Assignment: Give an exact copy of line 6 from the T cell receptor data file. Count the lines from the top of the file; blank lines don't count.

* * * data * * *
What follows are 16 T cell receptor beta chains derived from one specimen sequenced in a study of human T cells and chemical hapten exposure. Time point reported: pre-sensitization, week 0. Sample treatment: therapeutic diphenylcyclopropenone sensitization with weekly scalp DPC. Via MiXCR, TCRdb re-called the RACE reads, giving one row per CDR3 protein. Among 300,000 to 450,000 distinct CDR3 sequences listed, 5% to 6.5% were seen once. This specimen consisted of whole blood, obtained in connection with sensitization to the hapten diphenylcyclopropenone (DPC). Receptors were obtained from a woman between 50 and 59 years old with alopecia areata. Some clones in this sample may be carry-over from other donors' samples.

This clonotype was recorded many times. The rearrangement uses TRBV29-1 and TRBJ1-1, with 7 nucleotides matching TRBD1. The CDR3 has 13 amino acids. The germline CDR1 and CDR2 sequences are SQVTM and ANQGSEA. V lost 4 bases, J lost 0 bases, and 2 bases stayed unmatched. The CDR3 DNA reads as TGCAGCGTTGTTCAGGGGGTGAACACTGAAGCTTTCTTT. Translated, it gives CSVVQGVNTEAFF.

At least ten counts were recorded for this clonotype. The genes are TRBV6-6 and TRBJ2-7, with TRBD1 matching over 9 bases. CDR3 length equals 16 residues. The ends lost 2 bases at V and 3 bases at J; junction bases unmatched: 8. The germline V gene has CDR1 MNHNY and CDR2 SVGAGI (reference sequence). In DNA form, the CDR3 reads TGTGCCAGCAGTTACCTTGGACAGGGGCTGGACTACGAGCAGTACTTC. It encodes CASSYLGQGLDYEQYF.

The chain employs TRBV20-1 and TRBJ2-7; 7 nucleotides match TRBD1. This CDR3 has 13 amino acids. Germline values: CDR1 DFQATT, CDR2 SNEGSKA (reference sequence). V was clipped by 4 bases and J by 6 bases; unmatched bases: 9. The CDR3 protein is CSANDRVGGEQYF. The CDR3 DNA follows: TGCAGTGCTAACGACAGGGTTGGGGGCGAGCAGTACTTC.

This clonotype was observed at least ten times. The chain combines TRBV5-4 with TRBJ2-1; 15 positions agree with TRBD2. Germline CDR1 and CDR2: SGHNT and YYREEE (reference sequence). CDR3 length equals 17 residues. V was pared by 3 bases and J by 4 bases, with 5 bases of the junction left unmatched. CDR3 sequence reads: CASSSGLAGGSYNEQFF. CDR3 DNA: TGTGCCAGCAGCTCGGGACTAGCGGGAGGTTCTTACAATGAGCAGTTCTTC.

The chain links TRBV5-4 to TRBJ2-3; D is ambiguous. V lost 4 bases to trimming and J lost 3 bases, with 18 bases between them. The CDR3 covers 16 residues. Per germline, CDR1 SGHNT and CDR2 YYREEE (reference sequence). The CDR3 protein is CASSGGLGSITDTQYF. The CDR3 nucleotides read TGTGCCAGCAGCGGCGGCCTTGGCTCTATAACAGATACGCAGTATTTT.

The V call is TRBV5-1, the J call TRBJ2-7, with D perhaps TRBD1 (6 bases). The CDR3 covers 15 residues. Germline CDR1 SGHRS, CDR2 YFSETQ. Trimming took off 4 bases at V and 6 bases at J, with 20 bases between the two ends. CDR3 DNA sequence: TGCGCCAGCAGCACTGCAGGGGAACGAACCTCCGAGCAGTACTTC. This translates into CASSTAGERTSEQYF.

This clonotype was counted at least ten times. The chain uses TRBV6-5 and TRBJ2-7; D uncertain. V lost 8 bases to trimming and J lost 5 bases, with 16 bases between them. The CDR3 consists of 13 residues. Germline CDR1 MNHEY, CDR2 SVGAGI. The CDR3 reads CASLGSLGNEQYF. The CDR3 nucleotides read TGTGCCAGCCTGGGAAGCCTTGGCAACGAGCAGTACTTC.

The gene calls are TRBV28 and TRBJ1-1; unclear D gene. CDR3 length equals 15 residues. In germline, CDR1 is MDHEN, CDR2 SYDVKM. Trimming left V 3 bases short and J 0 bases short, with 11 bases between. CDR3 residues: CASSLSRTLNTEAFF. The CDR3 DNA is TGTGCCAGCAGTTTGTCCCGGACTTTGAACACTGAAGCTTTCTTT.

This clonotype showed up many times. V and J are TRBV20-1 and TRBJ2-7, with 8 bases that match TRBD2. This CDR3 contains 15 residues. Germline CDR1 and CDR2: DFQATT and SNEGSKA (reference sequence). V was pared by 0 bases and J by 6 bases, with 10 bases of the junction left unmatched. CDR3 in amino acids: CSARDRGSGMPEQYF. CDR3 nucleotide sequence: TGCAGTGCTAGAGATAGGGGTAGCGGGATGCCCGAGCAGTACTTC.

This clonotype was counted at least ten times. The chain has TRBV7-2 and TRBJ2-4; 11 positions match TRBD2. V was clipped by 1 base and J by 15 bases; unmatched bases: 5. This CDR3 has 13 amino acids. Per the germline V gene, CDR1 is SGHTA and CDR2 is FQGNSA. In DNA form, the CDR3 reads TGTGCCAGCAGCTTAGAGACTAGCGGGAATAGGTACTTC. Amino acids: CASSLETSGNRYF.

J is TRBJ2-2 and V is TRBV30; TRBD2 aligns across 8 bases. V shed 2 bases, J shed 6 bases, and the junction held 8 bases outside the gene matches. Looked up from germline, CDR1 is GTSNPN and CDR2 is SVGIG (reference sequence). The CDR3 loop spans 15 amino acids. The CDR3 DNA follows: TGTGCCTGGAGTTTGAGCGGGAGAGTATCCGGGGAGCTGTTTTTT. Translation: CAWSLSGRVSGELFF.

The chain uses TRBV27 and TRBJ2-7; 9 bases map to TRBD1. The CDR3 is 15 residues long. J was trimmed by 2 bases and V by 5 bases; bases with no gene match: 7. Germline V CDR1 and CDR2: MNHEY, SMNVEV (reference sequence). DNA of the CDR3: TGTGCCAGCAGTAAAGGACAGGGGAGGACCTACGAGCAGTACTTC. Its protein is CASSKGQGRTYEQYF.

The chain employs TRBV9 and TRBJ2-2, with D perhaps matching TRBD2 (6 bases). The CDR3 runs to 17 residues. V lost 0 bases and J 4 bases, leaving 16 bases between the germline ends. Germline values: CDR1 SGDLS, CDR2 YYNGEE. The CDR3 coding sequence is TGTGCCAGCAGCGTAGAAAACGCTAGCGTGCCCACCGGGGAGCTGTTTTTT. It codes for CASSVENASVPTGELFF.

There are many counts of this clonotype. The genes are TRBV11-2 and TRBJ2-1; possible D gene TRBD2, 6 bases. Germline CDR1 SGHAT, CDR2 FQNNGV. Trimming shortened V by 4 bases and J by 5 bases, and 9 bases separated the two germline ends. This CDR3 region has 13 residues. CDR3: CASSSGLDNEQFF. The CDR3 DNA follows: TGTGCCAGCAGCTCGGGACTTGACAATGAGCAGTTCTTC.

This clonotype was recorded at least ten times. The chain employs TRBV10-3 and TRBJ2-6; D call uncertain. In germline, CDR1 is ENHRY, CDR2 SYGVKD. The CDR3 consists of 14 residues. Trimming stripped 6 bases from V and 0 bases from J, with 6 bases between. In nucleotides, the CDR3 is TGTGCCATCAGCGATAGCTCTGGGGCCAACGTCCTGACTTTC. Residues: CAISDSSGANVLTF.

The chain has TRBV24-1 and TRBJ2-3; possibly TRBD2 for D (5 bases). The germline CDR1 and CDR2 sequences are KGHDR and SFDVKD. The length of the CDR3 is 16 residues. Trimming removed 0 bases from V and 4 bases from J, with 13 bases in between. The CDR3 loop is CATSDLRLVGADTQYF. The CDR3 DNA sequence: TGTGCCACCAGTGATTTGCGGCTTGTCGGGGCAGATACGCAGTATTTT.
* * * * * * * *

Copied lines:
The chain links TRBV5-4 to TRBJ2-3; D is ambiguous. V lost 4 bases to trimming and J lost 3 bases, with 18 bases between them. The CDR3 covers 16 residues. Per germline, CDR1 SGHNT and CDR2 YYREEE (reference sequence). The CDR3 protein is CASSGGLGSITDTQYF. The CDR3 nucleotides read TGTGCCAGCAGCGGCGGCCTTGGCTCTATAACAGATACGCAGTATTTT.